Leif Halvard Silli xn--mlform-iua at
Wed Jun 16 18:48:56 CEST 2010

Milos Rancic, Wed, 16 Jun 2010 17:56:05 +0200:
> 2010/6/16 Leif Halvard Silli <xn--mlform-iua at>:
>> 'sh' *is* treated as macrolanguage, in the Language Subtag Registry:

>> Subtag: sh
>> Description: Serbo-Croatian
>> Added: 2005-10-16
>> Scope: macrolanguage
>> Comments: sr, hr, bs are preferred for most modern uses

> I know for this. This was the last time when I was frustrated with the
> fact that ISO 639 organizations don't quite understand the situation.
> And, of course, it was quite clear to me why it has been done.

So, if we rule out that 'sh' is a macrolanguage, according to your and 
mine perception of 'macrolanguage' (which may or may not be in tune 
with Paul and John's understanding of 'macrolanguage'), then what does 
'sh' represent now - versus then?

When I read the Serbo-Croatian (!) article [in Google translation] on 
the Serbo-Croatian Language [1] as well as the English article [2], 
then I get the impression that there was pressure/initiative to unify 
the Croat and Serbian standards into one. To put it another way, there 
were initiative/pressure to ignore (that there are) differences. 
According to the English article [2], the Croats/Croatia withing 
Yugoslavia used the name 'Croatian' until mid-1970-ties.

Today - as told - the Serbo-Croatian version of Wikipedia (Cyrillic 
version of that article: [3] and Latin version of that article: [4]) 
seems to use 'sh' (and then name 'Serbo-Croatian) as a way to signal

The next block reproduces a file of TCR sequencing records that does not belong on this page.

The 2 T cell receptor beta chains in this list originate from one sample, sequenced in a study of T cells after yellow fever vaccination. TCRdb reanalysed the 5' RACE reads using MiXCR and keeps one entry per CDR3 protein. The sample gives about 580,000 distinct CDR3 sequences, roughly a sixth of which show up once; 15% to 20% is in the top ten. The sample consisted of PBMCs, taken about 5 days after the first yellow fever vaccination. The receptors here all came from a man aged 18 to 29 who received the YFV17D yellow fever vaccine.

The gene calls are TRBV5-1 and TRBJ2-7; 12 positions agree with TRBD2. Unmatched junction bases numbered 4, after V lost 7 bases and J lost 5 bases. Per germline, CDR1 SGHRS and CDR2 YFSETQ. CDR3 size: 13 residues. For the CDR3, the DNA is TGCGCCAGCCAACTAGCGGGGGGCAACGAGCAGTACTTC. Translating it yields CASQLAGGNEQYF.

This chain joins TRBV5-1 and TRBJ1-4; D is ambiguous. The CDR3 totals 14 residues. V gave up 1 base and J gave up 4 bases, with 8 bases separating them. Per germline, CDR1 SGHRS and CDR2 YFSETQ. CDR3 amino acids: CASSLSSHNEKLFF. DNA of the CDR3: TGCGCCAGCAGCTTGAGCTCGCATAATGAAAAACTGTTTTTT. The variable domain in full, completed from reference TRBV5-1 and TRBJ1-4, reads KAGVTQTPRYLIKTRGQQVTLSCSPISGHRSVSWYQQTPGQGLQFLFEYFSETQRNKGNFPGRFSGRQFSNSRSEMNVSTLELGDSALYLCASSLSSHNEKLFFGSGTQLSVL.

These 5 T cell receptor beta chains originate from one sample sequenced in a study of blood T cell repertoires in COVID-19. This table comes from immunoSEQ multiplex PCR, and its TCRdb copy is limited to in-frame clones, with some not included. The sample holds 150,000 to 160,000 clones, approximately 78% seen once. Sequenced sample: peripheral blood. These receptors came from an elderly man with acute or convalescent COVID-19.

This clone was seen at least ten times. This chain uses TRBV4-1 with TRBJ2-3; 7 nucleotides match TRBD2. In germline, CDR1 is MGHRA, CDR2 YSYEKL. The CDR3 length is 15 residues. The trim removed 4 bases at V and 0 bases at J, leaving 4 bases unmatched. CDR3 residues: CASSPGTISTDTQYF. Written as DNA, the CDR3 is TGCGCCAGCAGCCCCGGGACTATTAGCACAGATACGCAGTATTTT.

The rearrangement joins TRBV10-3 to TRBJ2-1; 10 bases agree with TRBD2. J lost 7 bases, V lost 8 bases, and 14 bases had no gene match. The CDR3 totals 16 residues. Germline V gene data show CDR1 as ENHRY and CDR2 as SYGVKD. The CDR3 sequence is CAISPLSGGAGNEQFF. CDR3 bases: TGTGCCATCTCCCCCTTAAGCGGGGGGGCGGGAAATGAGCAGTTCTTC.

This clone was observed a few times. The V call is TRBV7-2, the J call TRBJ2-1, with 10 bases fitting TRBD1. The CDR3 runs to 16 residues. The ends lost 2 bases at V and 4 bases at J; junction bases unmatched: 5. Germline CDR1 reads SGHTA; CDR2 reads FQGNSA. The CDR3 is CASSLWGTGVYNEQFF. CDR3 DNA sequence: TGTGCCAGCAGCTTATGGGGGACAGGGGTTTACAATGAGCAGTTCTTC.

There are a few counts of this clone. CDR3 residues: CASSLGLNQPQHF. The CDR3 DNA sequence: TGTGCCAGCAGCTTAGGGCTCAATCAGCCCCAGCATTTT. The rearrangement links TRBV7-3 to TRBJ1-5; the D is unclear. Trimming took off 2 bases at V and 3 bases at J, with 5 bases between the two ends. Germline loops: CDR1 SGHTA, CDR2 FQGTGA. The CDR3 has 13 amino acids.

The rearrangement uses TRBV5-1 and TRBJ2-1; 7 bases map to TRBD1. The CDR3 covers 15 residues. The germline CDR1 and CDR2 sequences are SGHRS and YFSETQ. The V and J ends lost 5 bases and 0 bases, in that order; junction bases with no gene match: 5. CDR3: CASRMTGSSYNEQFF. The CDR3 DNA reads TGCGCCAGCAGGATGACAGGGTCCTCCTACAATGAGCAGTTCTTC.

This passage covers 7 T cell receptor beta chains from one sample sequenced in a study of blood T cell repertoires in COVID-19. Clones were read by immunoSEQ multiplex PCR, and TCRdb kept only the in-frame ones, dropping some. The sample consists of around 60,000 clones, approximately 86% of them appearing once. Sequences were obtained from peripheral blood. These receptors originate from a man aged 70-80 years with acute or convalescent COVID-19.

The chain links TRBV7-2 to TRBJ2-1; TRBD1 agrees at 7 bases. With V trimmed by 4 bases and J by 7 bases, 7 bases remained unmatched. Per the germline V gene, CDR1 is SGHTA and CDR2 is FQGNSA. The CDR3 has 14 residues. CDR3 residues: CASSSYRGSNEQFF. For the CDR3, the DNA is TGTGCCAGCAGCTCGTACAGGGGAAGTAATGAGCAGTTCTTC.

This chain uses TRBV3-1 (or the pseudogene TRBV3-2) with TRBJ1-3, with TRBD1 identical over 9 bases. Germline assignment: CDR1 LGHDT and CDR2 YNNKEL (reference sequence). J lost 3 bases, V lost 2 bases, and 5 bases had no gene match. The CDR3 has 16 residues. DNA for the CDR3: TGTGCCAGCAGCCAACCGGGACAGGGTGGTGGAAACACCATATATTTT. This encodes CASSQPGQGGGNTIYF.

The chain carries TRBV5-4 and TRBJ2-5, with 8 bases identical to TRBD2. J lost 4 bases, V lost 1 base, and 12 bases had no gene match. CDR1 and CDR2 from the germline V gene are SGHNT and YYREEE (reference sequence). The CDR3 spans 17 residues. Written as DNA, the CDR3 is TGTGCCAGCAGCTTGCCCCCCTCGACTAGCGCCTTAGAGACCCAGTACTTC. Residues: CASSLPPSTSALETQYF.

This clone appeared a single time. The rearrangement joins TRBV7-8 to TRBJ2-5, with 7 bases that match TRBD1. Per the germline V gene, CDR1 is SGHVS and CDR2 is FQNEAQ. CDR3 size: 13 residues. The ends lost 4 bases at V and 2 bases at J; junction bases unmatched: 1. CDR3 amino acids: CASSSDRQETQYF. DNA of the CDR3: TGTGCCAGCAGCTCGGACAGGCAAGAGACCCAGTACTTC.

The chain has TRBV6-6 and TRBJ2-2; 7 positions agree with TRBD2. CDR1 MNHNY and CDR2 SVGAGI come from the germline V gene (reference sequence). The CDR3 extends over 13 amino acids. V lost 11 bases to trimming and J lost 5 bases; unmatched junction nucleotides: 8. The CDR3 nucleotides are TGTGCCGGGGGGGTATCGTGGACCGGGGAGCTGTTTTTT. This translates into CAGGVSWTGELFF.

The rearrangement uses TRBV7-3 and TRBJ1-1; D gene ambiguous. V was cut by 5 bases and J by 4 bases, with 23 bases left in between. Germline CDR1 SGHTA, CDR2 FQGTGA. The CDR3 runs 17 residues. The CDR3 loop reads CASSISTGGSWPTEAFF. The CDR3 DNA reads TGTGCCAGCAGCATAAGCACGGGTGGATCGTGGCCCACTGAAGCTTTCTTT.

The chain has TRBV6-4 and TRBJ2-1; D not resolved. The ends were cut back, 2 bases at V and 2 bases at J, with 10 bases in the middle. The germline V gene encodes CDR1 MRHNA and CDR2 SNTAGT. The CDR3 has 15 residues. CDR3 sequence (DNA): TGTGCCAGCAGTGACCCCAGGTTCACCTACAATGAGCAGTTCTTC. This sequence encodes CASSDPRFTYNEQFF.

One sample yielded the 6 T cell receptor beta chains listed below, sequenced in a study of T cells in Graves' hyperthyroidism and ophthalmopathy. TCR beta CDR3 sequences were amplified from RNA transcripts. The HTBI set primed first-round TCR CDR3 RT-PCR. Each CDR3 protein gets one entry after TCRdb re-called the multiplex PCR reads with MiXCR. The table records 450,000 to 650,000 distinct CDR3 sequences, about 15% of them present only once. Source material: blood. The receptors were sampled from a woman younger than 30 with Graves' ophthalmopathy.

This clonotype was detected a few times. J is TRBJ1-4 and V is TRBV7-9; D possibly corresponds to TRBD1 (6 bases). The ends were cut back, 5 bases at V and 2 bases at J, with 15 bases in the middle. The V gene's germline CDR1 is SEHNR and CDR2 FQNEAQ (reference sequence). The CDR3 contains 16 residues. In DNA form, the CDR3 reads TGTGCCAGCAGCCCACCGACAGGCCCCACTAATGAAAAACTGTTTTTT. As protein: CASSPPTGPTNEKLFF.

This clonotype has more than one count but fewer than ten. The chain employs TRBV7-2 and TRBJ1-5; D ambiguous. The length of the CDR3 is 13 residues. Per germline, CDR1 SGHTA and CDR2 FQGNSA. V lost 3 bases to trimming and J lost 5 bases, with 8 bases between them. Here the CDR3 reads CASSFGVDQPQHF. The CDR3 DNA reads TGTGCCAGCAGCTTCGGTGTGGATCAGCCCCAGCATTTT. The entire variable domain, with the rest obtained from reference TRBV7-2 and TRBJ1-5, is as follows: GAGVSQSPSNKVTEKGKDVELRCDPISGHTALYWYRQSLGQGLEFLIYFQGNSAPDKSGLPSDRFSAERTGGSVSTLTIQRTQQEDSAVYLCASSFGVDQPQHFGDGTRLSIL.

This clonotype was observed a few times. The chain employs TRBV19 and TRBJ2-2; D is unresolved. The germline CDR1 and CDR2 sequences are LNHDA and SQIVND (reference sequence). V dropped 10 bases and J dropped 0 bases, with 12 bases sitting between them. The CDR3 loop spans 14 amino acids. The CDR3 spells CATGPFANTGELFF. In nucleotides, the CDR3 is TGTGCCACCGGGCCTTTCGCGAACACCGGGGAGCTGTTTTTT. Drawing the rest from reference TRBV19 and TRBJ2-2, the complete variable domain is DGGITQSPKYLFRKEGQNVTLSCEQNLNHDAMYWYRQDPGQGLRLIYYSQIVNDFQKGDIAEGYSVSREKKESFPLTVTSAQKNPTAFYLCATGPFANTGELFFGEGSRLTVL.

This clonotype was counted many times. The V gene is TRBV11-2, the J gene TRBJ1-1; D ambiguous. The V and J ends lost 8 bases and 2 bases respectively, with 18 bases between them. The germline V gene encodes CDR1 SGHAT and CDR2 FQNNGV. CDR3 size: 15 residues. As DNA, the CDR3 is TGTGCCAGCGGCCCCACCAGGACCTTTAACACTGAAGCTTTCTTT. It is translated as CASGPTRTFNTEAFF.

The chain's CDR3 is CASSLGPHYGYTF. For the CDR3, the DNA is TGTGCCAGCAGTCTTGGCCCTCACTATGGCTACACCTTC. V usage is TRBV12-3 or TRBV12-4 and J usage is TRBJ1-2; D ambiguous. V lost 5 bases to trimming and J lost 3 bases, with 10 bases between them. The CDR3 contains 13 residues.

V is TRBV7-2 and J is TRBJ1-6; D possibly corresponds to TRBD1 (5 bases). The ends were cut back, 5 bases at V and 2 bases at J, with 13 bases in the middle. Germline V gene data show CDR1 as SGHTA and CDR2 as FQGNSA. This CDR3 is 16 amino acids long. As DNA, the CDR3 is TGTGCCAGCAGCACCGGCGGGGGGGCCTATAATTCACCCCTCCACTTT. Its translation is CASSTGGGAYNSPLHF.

that exactly the same thing: A strive and will to treat it as one and 
the same language!

So the 'sh' tag has *remained* an expression of an attitude towards the 
language that emphasizes that it is one and the same language.

> At the other side, the fact that Kaykavians and Chakavians identify
> themselves as Croats and Torlakians from Serbia as Serbs, has made
> possibility to call those languages politically Croatian and Serbian.
> For the time while common state was existing, it was [politically]
> acceptable to put them into the "Serbo-Croatian diasystem". Today,
> such political support doesn't exist.
> My point is not to that (2) is incorrect because of the term itself,
> but that we need a lot of imagination to treat such construct as
> reality, no matter of its name.

The very term 'macrolanguage' is used about languages that can be very 
distant. My point is that the tag we can ignore what Serbo-Croat has 
been used about and whether it it was correct or not. The important 
thing is that the language tag - sh - has never been used about 
anything other than Neo-Shtokavian. At the very least, this is the 
truth about the Language Subtag Registry.
>> However, the reason why I question whether it is correct to consider
>> 'sh' a macrolanguage, is based on the understanding that
>> 'Serbo-Croatian' refers to (1) - the standardized Neo-Shtokavian
>> form(s). It may still be correct consider it a macrolanguage - I don't
>> know - but it doesn't fit my understanding of how 'macrolanguage'
>> should be used.
> By all linguistic reasons (1) is a language, not a macrolanguage. But,
> again, Neo-Shtokavian or just Shtokavian are better terms.

So, there we can identify a proposal for 'sh': Add 'Neo-Shtokavian' as 
a name synonymous with Serbo-Croatian.

I would also suggest to the following synonym/name changes:

              'sr' = Serbian standard variant of Neo-Shtokavian
              'bs' = Bosnian standard variant of Neo-Shtokavian
              'hr' = Croatian standard variant of Neo-Shtokavian
Montenegrin subtag = Montengrin standard variant of Neo-Shtokavian

> The problem with "macrolanguage" tag is its ambiguity. Is it 
> (a) genetically related dialects; 
> (b) genetically related standard languages; 
> (c) genetically related language groups; 
> (d) genetically relatively close languages; 
> (e) genetically relatively close languages with the same cultural 
> (f) ... with different cultural background; 
> (g) ...?

If we added the synonym 'Neo-Shtokavian' then it should be clear.

leif halvard silli

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